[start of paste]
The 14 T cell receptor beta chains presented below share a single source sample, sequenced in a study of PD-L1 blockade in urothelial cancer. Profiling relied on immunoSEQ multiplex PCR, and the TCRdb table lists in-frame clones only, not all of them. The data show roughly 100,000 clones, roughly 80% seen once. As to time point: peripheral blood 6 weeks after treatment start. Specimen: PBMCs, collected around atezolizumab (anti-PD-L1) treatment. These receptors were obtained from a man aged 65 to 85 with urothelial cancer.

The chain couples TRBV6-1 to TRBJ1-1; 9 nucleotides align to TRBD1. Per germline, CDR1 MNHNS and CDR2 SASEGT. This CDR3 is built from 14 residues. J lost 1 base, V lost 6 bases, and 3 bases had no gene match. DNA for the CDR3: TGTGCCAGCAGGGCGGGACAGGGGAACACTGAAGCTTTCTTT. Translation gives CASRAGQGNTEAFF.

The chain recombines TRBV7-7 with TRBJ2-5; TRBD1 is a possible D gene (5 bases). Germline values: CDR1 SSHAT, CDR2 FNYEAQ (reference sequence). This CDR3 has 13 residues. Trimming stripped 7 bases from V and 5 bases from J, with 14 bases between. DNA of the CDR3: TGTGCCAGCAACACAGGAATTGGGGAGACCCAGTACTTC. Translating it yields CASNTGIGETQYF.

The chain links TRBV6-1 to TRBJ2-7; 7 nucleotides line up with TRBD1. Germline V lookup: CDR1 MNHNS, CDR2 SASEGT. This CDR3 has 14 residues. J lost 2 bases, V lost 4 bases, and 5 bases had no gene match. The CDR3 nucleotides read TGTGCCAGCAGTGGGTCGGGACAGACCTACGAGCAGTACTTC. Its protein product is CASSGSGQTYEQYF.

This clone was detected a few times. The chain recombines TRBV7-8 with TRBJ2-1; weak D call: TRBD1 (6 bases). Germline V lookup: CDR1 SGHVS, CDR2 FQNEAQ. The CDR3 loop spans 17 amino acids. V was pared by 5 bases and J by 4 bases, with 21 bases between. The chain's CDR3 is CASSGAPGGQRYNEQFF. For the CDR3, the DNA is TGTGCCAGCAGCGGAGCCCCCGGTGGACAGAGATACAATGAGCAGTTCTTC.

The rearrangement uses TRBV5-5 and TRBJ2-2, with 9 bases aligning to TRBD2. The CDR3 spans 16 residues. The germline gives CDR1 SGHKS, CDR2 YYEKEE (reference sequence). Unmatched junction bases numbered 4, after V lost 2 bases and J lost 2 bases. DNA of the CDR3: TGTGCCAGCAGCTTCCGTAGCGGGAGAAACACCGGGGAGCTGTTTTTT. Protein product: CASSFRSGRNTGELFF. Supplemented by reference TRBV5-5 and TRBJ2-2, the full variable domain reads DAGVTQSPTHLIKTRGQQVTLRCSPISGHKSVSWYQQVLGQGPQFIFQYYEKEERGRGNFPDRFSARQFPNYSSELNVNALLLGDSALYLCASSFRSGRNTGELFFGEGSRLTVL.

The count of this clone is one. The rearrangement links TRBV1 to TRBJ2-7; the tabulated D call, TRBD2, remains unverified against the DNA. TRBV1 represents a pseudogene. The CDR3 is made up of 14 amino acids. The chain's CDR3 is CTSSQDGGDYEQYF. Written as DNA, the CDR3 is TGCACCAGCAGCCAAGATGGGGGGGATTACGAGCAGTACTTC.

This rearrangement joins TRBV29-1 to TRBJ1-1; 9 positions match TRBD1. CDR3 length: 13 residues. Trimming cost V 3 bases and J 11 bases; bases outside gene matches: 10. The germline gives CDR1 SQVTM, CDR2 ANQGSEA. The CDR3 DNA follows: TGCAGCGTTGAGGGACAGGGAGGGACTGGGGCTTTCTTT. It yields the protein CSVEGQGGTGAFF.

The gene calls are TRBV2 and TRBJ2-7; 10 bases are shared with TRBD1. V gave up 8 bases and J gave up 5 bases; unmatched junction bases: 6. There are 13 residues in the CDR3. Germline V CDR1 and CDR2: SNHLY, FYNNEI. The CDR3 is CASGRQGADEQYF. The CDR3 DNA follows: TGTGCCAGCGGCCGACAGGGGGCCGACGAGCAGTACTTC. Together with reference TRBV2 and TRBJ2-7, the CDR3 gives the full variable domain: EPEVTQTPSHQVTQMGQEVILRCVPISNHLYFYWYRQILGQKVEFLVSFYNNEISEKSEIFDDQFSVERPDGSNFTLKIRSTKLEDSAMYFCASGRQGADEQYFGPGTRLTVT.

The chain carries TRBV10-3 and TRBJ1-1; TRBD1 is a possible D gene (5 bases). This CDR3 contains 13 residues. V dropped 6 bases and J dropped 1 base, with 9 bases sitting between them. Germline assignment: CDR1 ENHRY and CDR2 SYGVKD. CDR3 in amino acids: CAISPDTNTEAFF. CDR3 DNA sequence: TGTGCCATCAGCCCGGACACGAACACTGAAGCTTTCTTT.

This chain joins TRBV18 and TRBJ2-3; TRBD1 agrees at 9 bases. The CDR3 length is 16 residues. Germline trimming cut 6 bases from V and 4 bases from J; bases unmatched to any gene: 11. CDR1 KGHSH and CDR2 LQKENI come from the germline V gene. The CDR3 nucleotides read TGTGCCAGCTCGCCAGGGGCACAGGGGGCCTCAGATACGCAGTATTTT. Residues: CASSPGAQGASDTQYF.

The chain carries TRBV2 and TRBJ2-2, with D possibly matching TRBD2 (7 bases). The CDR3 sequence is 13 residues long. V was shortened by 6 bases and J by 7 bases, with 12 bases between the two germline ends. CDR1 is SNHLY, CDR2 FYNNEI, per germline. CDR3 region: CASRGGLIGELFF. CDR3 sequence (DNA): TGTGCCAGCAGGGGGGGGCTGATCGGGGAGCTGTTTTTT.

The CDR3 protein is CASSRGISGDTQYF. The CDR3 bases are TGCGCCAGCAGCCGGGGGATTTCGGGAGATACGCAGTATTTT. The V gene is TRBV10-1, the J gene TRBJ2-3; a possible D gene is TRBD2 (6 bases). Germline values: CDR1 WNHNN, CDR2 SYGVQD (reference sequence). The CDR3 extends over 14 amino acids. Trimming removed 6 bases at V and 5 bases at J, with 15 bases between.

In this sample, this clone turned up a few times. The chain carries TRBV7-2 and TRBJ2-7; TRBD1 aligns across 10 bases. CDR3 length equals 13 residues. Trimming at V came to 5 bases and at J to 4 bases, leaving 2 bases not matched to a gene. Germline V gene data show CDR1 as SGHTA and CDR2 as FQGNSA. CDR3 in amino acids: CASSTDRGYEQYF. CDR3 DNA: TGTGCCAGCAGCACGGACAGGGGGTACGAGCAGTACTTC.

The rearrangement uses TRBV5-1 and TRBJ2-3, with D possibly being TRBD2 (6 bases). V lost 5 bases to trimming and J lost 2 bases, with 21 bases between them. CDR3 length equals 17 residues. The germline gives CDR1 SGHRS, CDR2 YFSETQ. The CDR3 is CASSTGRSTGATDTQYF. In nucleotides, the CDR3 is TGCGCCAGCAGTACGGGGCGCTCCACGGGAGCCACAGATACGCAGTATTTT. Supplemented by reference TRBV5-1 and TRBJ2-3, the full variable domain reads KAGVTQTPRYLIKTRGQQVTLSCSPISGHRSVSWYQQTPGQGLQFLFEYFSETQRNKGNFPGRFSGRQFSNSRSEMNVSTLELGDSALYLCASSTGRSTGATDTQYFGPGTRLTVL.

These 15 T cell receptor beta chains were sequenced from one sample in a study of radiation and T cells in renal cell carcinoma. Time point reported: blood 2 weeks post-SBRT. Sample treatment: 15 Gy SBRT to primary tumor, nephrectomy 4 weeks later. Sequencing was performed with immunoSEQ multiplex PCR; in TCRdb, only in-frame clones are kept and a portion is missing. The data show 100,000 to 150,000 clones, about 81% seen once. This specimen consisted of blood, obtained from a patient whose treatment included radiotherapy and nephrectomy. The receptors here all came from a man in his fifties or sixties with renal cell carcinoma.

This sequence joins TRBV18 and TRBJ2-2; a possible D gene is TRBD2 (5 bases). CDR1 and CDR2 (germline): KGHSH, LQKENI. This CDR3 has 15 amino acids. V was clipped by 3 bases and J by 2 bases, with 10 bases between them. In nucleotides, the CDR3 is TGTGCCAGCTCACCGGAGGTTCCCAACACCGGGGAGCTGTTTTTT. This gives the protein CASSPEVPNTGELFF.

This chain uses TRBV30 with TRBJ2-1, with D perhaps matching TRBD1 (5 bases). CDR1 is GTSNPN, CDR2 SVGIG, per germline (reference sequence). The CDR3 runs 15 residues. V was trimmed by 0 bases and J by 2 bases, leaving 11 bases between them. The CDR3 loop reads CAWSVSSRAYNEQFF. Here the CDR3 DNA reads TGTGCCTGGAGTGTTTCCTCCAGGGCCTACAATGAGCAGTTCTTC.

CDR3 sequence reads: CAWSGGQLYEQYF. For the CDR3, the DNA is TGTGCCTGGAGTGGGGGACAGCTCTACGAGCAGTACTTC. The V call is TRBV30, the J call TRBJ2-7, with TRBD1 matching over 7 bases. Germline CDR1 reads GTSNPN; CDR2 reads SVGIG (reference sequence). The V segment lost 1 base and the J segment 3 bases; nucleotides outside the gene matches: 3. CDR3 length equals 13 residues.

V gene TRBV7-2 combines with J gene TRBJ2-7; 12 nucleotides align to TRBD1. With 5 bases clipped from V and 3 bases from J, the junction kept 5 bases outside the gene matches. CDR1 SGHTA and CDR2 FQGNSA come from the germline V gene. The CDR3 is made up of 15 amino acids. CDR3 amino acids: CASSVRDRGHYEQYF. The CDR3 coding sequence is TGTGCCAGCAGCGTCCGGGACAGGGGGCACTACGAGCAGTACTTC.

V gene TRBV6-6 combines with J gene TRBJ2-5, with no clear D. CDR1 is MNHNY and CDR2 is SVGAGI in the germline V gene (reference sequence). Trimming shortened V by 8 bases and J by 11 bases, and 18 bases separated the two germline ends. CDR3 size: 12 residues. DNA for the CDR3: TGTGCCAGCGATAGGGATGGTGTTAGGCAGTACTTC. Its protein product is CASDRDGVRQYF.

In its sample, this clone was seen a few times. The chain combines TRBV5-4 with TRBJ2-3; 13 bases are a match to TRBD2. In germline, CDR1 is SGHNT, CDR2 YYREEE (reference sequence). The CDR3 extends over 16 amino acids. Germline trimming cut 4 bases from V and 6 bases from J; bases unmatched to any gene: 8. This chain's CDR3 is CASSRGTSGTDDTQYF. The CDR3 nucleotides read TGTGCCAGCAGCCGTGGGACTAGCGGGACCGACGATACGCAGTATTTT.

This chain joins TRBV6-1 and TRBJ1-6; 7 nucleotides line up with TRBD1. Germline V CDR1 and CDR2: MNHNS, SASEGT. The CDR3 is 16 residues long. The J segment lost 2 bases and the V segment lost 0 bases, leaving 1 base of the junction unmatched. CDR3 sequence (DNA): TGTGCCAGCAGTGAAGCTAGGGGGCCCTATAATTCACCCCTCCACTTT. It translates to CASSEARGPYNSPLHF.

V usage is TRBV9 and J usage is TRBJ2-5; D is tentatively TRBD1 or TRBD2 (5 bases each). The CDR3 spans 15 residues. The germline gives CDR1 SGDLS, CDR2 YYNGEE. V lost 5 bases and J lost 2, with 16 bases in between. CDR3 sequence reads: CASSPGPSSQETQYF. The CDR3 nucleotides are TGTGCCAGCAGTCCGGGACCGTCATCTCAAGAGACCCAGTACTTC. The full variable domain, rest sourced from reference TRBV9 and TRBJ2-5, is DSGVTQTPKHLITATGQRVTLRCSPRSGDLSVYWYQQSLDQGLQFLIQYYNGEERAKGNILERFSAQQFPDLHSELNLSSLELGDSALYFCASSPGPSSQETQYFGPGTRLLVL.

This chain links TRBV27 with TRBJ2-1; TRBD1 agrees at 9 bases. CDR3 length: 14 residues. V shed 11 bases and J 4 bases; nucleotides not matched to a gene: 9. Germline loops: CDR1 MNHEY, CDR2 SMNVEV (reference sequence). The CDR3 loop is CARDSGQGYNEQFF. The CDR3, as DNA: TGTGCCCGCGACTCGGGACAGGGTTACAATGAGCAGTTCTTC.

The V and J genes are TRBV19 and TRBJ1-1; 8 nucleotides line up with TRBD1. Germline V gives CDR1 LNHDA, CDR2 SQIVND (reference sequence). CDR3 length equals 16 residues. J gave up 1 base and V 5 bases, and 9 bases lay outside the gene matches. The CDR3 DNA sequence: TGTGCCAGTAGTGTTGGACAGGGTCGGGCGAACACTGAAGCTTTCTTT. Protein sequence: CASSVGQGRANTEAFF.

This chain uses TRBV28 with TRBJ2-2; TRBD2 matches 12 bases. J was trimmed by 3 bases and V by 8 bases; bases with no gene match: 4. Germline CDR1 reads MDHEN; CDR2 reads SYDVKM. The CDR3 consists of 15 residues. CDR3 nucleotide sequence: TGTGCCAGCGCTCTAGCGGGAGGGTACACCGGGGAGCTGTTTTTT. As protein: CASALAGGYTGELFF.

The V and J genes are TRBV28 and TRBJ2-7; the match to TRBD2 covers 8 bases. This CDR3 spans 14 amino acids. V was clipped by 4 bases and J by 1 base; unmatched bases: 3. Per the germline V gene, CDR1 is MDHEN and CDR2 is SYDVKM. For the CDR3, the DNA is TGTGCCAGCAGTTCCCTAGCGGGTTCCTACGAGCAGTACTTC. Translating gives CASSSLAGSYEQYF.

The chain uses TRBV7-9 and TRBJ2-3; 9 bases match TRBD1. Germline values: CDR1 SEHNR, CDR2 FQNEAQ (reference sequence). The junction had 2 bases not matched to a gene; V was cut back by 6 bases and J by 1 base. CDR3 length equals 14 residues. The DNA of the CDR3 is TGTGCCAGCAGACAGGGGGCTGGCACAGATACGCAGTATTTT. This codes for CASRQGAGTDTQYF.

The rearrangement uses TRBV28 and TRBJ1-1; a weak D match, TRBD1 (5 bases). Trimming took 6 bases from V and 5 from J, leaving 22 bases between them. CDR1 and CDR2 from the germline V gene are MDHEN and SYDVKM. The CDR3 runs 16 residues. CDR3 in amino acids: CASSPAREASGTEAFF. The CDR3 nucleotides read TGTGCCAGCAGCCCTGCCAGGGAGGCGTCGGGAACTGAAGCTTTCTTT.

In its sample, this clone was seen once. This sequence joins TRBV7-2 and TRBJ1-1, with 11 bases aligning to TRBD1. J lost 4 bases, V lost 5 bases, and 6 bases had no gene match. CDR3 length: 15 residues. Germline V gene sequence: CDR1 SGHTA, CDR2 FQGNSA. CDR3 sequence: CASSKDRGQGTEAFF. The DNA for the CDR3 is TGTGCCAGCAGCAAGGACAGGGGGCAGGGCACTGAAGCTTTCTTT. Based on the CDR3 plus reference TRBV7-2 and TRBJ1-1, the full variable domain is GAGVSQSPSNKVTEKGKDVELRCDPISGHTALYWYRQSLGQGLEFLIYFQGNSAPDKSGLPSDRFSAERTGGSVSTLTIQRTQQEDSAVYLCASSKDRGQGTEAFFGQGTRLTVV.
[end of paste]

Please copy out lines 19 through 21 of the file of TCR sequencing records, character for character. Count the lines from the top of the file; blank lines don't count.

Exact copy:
CDR3 sequence reads: CAWSGGQLYEQYF. For the CDR3, the DNA is TGTGCCTGGAGTGGGGGACAGCTCTACGAGCAGTACTTC. The V call is TRBV30, the J call TRBJ2-7, with TRBD1 matching over 7 bases. Germline CDR1 reads GTSNPN; CDR2 reads SVGIG (reference sequence). The V segment lost 1 base and the J segment 3 bases; nucleotides outside the gene matches: 3. CDR3 length equals 13 residues.

V gene TRBV7-2 combines with J gene TRBJ2-7; 12 nucleotides align to TRBD1. With 5 bases clipped from V and 3 bases from J, the junction kept 5 bases outside the gene matches. CDR1 SGHTA and CDR2 FQGNSA come from the germline V gene. The CDR3 is made up of 15 amino acids. CDR3 amino acids: CASSVRDRGHYEQYF. The CDR3 coding sequence is TGTGCCAGCAGCGTCCGGGACAGGGGGCACTACGAGCAGTACTTC.

V gene TRBV6-6 combines with J gene TRBJ2-5, with no clear D. CDR1 is MNHNY and CDR2 is SVGAGI in the germline V gene (reference sequence). Trimming shortened V by 8 bases and J by 11 bases, and 18 bases separated the two germline ends. CDR3 size: 12 residues. DNA for the CDR3: TGTGCCAGCGATAGGGATGGTGTTAGGCAGTACTTC. Its protein product is CASDRDGVRQYF.